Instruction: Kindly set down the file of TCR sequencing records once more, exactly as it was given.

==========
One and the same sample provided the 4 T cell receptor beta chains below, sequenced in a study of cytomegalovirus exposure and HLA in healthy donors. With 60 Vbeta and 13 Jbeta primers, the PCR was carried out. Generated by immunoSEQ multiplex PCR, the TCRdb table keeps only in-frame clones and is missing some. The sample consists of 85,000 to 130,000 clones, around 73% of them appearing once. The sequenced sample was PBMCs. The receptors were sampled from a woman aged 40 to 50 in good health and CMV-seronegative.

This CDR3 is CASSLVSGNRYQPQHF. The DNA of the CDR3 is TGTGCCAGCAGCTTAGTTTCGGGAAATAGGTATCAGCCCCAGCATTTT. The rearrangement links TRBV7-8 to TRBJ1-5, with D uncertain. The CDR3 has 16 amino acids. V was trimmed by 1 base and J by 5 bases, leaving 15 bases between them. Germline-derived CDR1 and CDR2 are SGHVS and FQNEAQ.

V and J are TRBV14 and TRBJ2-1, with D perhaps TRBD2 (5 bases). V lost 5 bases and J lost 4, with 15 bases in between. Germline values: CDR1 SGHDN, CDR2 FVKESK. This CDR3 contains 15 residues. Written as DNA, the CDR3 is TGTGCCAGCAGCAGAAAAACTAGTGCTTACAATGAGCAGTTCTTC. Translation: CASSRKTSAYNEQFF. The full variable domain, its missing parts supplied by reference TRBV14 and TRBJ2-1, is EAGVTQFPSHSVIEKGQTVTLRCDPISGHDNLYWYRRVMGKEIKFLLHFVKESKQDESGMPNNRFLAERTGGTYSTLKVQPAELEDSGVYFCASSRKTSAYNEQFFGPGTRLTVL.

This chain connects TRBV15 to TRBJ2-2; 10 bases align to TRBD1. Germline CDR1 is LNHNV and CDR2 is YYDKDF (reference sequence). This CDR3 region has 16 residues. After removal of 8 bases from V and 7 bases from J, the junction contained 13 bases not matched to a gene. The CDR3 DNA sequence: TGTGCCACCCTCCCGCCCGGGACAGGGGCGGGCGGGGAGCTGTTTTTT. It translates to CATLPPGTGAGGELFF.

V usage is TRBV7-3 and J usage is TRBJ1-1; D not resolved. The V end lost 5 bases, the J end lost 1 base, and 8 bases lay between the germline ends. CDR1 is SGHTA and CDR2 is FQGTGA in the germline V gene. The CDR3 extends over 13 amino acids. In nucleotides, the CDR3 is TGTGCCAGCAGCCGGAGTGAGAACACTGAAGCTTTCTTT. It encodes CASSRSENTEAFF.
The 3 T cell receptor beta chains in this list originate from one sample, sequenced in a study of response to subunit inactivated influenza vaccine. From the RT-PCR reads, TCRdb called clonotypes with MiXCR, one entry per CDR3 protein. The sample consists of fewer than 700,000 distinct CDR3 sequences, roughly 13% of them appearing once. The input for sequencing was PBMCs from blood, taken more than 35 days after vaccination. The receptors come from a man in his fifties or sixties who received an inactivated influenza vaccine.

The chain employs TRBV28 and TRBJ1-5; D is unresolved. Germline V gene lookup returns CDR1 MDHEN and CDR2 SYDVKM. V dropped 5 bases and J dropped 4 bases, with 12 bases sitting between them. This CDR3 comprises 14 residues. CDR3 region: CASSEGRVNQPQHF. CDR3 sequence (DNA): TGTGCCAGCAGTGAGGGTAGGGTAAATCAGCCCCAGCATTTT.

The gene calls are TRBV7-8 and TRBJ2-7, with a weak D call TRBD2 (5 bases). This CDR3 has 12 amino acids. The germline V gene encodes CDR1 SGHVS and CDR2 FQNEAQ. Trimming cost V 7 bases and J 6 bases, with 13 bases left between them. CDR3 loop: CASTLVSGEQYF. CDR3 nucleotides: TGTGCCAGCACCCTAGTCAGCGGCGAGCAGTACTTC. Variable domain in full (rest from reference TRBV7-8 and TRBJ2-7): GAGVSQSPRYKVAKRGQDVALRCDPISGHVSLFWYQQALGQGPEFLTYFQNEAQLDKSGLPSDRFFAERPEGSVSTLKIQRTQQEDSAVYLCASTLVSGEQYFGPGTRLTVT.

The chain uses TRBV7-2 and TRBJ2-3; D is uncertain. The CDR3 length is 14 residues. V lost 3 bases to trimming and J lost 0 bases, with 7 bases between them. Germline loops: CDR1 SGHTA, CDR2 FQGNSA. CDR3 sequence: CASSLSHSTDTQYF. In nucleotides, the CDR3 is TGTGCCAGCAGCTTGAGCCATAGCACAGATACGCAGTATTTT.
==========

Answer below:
One and the same sample provided the 4 T cell receptor beta chains below, sequenced in a study of cytomegalovirus exposure and HLA in healthy donors. With 60 Vbeta and 13 Jbeta primers, the PCR was carried out. Generated by immunoSEQ multiplex PCR, the TCRdb table keeps only in-frame clones and is missing some. The sample consists of 85,000 to 130,000 clones, around 73% of them appearing once. The sequenced sample was PBMCs. The receptors were sampled from a woman aged 40 to 50 in good health and CMV-seronegative.

This CDR3 is CASSLVSGNRYQPQHF. The DNA of the CDR3 is TGTGCCAGCAGCTTAGTTTCGGGAAATAGGTATCAGCCCCAGCATTTT. The rearrangement links TRBV7-8 to TRBJ1-5, with D uncertain. The CDR3 has 16 amino acids. V was trimmed by 1 base and J by 5 bases, leaving 15 bases between them. Germline-derived CDR1 and CDR2 are SGHVS and FQNEAQ.

V and J are TRBV14 and TRBJ2-1, with D perhaps TRBD2 (5 bases). V lost 5 bases and J lost 4, with 15 bases in between. Germline values: CDR1 SGHDN, CDR2 FVKESK. This CDR3 contains 15 residues. Written as DNA, the CDR3 is TGTGCCAGCAGCAGAAAAACTAGTGCTTACAATGAGCAGTTCTTC. Translation: CASSRKTSAYNEQFF. The full variable domain, its missing parts supplied by reference TRBV14 and TRBJ2-1, is EAGVTQFPSHSVIEKGQTVTLRCDPISGHDNLYWYRRVMGKEIKFLLHFVKESKQDESGMPNNRFLAERTGGTYSTLKVQPAELEDSGVYFCASSRKTSAYNEQFFGPGTRLTVL.

This chain connects TRBV15 to TRBJ2-2; 10 bases align to TRBD1. Germline CDR1 is LNHNV and CDR2 is YYDKDF (reference sequence). This CDR3 region has 16 residues. After removal of 8 bases from V and 7 bases from J, the junction contained 13 bases not matched to a gene. The CDR3 DNA sequence: TGTGCCACCCTCCCGCCCGGGACAGGGGCGGGCGGGGAGCTGTTTTTT. It translates to CATLPPGTGAGGELFF.

V usage is TRBV7-3 and J usage is TRBJ1-1; D not resolved. The V end lost 5 bases, the J end lost 1 base, and 8 bases lay between the germline ends. CDR1 is SGHTA and CDR2 is FQGTGA in the germline V gene. The CDR3 extends over 13 amino acids. In nucleotides, the CDR3 is TGTGCCAGCAGCCGGAGTGAGAACACTGAAGCTTTCTTT. It encodes CASSRSENTEAFF.
The 3 T cell receptor beta chains in this list originate from one sample, sequenced in a study of response to subunit inactivated influenza vaccine. From the RT-PCR reads, TCRdb called clonotypes with MiXCR, one entry per CDR3 protein. The sample consists of fewer than 700,000 distinct CDR3 sequences, roughly 13% of them appearing once. The input for sequencing was PBMCs from blood, taken more than 35 days after vaccination. The receptors come from a man in his fifties or sixties who received an inactivated influenza vaccine.

The chain employs TRBV28 and TRBJ1-5; D is unresolved. Germline V gene lookup returns CDR1 MDHEN and CDR2 SYDVKM. V dropped 5 bases and J dropped 4 bases, with 12 bases sitting between them. This CDR3 comprises 14 residues. CDR3 region: CASSEGRVNQPQHF. CDR3 sequence (DNA): TGTGCCAGCAGTGAGGGTAGGGTAAATCAGCCCCAGCATTTT.

The gene calls are TRBV7-8 and TRBJ2-7, with a weak D call TRBD2 (5 bases). This CDR3 has 12 amino acids. The germline V gene encodes CDR1 SGHVS and CDR2 FQNEAQ. Trimming cost V 7 bases and J 6 bases, with 13 bases left between them. CDR3 loop: CASTLVSGEQYF. CDR3 nucleotides: TGTGCCAGCACCCTAGTCAGCGGCGAGCAGTACTTC. Variable domain in full (rest from reference TRBV7-8 and TRBJ2-7): GAGVSQSPRYKVAKRGQDVALRCDPISGHVSLFWYQQALGQGPEFLTYFQNEAQLDKSGLPSDRFFAERPEGSVSTLKIQRTQQEDSAVYLCASTLVSGEQYFGPGTRLTVT.

The chain uses TRBV7-2 and TRBJ2-3; D is uncertain. The CDR3 length is 14 residues. V lost 3 bases to trimming and J lost 0 bases, with 7 bases between them. Germline loops: CDR1 SGHTA, CDR2 FQGNSA. CDR3 sequence: CASSLSHSTDTQYF. In nucleotides, the CDR3 is TGTGCCAGCAGCTTGAGCCATAGCACAGATACGCAGTATTTT.